Portulaca is a genus of flowering plants in the family Portulacaceae, found in the tropics and warm temperate regions.
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The Spruce / Adrienne Legault
Moss rose plants (Portulaca grandiflora) are popular flowering annuals sold at garden centers in the spring. And if you see leftover moss rose plants on clearance sale in the summer, you might notice the plants are usually just as lovely as they were in the spring, a testament to the plant's toughness. The medium green, cylindrical, succulent leaves of moss rose are another clue to the plant's hardiness, namely its tolerance of drought conditions.
These plants grow 3 to 9 inches tall and spread to create a dense mat, making moss rose a good option as a ground cover. The flowers come in several bright colors and often have ruffled petals, looking very similar to miniature roses. The blooms grow in clusters on reddish stems and typically don't open on cloudy days or at night. Moss rose is easy and quick to grow and is best planted in the spring after the danger of frost has passed.
|Botanical Name||Portulaca grandiflora|
|Common Names||Moss rose, rose moss, moss-rose purslane, Mexican rose, sun rose, rock rose|
|Plant Type||Annual flowering succulent|
|Mature Size||3 to 9 inches tall and 6 to 12 inches wide|
|Sun Exposure||Full sun|
|Soil Type||Sandy, dry to medium moisture, well-draining|
|Soil pH||5.5 to 7|
|Bloom Time||Early summer to frost|
|Flower Color||White, orange, yellow, red, pink|
|Hardiness Zones||2 to 11 (as an annual)|
|Native Area||South America|
This plant does best in full sun—at least six hours per day—and needs direct sunlight in order to bloom, but other than that, it's not too picky about its growing conditions as long as it's dry. "You can treat it like most other annuals (such as geraniums or zinnias) in terms of water, or you can treat it like a succulent, only watering during periods of drought," Hancock says, adding that these low water needs also make it a fine choice for hanging baskets since they tend to try out faster than landscape beds and borders. "In terms of soil type, just about any soil will do, except for one that stays wet."
Because Portulaca thrives in full sun and sandier well-drained soil, it is considered hardy in USDA hardiness zones two to eleven according to Chia-Ming Ro, founder of Coastal Homestead. "In zones two to nine they are grown as annuals due to the frost, however they drop seeds and have proven to often come back as the weather warms up," she explains. "In zones 10 to 11 it is known as a perennial."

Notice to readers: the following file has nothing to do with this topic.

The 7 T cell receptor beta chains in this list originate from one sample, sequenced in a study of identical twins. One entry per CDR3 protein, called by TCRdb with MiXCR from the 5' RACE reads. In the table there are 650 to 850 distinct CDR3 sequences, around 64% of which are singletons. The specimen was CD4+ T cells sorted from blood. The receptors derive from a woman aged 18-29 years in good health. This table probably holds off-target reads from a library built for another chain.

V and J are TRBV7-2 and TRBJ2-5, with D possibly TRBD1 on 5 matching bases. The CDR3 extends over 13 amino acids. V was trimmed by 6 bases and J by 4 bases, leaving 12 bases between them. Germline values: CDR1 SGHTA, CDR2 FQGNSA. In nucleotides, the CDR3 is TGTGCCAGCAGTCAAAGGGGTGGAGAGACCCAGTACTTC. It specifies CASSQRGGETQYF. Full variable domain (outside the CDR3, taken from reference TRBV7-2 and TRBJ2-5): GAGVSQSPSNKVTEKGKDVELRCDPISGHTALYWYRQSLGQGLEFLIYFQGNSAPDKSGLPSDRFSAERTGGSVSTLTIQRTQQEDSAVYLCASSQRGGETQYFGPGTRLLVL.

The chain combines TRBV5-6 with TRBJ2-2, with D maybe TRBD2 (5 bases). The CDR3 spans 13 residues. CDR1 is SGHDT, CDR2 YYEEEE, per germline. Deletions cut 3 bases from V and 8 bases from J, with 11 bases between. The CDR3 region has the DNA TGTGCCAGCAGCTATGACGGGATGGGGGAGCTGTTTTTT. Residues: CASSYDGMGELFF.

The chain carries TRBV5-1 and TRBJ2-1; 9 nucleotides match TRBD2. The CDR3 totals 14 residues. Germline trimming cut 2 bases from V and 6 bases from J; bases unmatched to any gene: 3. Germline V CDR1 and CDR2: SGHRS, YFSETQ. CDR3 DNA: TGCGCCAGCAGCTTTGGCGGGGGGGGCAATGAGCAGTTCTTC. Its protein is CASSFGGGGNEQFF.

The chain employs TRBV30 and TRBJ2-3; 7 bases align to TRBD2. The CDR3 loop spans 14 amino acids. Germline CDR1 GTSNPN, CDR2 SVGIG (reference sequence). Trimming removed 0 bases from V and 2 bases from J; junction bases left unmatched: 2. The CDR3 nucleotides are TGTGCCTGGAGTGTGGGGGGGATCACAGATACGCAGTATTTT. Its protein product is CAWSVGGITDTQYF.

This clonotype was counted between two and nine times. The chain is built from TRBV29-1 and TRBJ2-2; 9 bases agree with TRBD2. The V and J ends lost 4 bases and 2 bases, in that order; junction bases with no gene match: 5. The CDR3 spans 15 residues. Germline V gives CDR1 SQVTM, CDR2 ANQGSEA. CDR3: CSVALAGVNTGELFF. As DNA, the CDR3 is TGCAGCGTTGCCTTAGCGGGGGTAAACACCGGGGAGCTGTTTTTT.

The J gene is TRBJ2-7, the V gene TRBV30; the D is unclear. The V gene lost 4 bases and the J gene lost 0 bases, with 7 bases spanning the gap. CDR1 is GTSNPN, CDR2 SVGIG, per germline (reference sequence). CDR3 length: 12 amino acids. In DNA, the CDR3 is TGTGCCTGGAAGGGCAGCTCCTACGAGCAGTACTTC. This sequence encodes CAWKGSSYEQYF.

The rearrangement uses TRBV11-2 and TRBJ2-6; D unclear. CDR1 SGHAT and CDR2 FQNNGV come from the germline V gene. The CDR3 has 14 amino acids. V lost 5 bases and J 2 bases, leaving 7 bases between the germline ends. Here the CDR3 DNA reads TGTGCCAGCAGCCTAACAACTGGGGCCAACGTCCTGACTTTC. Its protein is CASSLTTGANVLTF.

Portulaca flowers tolerate many kinds of soil but prefer sandy, well-drained soil and love the full sunlight. These plants are excellent for their high heat and drought tolerance and will seed and spread themselves very well. Some control methods may be needed to keep portulaca plants from becoming invasive to areas where they are not wanted. From personal experience in my garden areas, I can tell you that these wonderful plants do spread easily and very well. I planted some seeds in the gravel mulch at the end of one of my rose beds and the following summer had portulaca plants coming up in several other areas where I had not planted any such seeds.
You do not need to water often for proper portulaca care. The cylindrical foliage of the portulaca flower retains moisture very well, thus, regular watering is not needed. When they are watered, just a light watering will do, as their root zone is very shallow.
When planting the portulaca seeds, it is not necessary to cover the seed at all and, if covered, only very lightly as they need the sun to sprout and grow. The seeds planted in the gravel mulch in my rose bed were scattered by hand over the gravel and the gravel lightly rocked back and forth with my hand to help the seed reach the soil below.
Portulaca flowers are truly beautiful in various garden and landscape settings and have been used to beautify old structures and stone walkways, as they grow well in the old cracks in the structures where winds have deposited just enough soil to support them. Portulaca flowers are beautiful growing around the stones of a garden path with their mix of beautiful colors of pink, red, yellow, orange, deep lavender, cream, and white.
These wonderful plants will help attract butterflies to your gardens as well as acting as eye-catchers for your gardens or landscapes. They may be planted in containers as well such as whiskey barrel planters and hanging baskets. The portulaca plants will grow out and over the edges of the containers, making a grand display of their cylindrical, somewhat moss-like foliage and truly strikingly vibrant colored blooms.
One word of caution though, the area around and underneath where the hanging baskets or other containers are located can easily be populated by more portulaca plants the next summer from the seeds spread by the plants the previous year. This, too, has been the case in my personal experience with this very hardy plant. While portulaca is an annual, they do indeed come back every year without any further help from me.